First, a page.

A large and growing group of mayors believe that a radical change in policy is needed to effectively fight organized crime associated with drug trafficking. The first step is the legalization and regulation of the cultivation, sale and use of cannabis. This must be accompanied by a strengthening of the criminal justice chain in order to be able to convict drug criminals effectively and confiscate their criminal assets.
More attention should also be paid to prevention in order to prevent young people from being recruited into drug trafficking. In order to successfully break through criminal careers, the social resilience of vulnerable groups in society must be strengthened.
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That is the view of the mayors Han van Midden (VVD, Roosendaal), Paul Depla (PvdA, Breda) and Koen Schuiling (VVD, Groningen). They are working on a manifesto to get the approach to undermining in the Netherlands prominently back on the agenda of a new cabinet. According to the mayors, the revenue model of drug criminals must be tackled.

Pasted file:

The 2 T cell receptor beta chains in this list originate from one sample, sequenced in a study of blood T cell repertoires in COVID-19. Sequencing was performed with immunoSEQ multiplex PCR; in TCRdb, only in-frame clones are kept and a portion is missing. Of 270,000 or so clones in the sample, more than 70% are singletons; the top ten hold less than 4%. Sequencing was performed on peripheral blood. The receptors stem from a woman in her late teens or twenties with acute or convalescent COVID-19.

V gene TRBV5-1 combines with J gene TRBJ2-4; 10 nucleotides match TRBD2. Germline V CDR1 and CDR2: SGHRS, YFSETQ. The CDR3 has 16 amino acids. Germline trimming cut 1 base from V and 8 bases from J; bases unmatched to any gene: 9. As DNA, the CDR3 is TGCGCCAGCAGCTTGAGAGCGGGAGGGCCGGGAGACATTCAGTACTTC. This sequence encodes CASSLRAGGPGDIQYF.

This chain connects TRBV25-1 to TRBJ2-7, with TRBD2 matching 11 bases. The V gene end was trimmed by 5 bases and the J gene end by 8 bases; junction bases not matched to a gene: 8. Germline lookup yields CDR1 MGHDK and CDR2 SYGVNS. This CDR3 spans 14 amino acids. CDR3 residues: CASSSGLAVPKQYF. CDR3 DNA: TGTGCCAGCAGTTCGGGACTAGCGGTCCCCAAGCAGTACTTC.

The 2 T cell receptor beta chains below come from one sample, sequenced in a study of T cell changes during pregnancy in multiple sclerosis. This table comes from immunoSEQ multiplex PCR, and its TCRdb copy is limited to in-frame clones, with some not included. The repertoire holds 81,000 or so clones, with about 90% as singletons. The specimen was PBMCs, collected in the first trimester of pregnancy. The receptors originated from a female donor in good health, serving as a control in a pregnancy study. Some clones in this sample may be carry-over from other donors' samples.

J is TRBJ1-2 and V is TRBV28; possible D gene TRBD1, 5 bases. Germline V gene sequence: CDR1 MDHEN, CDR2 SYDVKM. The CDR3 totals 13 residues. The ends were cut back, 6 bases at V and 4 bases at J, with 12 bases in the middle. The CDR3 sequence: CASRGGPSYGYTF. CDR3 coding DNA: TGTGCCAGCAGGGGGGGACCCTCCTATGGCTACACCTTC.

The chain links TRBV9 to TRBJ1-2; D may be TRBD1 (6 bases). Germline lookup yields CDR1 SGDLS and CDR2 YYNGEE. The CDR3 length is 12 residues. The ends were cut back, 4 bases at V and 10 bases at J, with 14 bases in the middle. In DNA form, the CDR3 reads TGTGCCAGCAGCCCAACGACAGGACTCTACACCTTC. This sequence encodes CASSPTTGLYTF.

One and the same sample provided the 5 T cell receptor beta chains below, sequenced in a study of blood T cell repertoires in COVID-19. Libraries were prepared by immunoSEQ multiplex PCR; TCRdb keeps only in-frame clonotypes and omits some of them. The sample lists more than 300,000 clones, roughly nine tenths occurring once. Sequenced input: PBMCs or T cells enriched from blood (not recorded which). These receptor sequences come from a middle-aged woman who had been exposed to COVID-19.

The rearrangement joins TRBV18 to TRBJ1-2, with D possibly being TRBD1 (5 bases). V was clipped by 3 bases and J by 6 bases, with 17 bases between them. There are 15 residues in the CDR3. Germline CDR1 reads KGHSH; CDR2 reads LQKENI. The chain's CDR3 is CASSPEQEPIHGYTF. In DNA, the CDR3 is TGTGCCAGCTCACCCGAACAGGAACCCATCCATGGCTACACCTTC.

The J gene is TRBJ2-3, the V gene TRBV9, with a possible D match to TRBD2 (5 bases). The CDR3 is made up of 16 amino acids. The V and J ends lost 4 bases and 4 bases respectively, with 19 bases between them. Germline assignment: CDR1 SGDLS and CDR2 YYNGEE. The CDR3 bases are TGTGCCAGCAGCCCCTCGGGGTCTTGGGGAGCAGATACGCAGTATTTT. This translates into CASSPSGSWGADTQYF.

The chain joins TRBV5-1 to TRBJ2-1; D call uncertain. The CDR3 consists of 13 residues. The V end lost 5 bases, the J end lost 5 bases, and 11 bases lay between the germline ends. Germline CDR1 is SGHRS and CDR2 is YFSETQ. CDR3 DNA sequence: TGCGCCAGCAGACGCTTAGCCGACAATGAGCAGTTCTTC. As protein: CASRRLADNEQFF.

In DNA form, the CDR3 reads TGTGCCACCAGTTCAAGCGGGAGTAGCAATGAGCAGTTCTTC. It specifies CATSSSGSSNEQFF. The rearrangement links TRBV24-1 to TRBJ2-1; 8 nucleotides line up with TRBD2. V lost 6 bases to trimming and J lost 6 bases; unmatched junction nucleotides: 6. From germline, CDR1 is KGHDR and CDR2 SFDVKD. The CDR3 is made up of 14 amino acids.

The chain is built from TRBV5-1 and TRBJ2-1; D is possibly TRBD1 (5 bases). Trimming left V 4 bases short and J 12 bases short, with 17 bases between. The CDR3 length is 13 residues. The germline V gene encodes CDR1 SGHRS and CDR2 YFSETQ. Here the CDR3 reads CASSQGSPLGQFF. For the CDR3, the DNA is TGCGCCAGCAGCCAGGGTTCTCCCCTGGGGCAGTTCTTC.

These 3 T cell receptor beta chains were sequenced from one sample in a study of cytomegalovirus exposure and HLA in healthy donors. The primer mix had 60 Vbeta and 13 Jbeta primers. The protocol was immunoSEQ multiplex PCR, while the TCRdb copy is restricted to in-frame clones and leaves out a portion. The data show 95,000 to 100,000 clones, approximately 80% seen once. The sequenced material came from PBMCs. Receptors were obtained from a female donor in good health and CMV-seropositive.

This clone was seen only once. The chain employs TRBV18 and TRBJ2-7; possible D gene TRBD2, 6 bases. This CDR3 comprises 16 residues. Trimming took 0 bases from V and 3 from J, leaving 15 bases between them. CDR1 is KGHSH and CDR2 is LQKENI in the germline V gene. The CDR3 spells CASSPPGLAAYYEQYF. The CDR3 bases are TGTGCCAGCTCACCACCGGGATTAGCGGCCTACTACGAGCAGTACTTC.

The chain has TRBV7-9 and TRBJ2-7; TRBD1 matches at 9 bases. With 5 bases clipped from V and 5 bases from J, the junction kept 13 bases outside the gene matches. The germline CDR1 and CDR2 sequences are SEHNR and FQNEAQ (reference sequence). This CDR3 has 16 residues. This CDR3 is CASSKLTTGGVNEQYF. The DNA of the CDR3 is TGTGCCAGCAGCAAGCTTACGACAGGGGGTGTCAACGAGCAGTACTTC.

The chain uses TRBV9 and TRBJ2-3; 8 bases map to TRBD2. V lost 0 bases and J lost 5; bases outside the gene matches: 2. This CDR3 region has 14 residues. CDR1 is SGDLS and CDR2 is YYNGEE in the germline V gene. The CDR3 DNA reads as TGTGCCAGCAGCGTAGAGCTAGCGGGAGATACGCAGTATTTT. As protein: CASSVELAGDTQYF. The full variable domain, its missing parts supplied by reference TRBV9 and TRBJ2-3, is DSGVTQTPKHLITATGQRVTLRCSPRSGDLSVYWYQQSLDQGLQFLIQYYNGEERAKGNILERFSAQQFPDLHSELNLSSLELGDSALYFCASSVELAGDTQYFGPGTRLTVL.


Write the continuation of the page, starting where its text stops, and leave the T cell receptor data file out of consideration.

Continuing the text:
The mayors believe that the urgency for tackling organized crime has slowly disappeared after the murder of lawyer Derk Wiersum in 2019. According to them, it is time for the forming parties to take this problem seriously.
The mayors are responsible for public order, but notice that the drug policy in the Netherlands leads to major enforcement problems, which means that there is no capacity for other serious forms of crime such as the exploitation of labor migrants, human trafficking and forced prostitution. The lack of enforcement capacity leads to degradation and thus to conditions that encourage crime. The mayors believe that this self-reinforcing circle must be broken.
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An evaluation report of a series of pilot projects funded with money from the Subversion Fund, money to strengthen the fight against subversive crime, also signals a lack of urgency in tackling organized crime. According to Hans Nelen, professor of criminology at Maastricht University and one of the authors of the evaluation published in May, the fight against organized international drug trafficking is less high on the policy agenda. “Apart from the pandemic, crime fighting has lost out to other major policy themes such as care, climate, education and economic recovery,” says Nelen. He is positive about the integrated approach to undermining in which local authorities play an important role in addition to the police and the judiciary.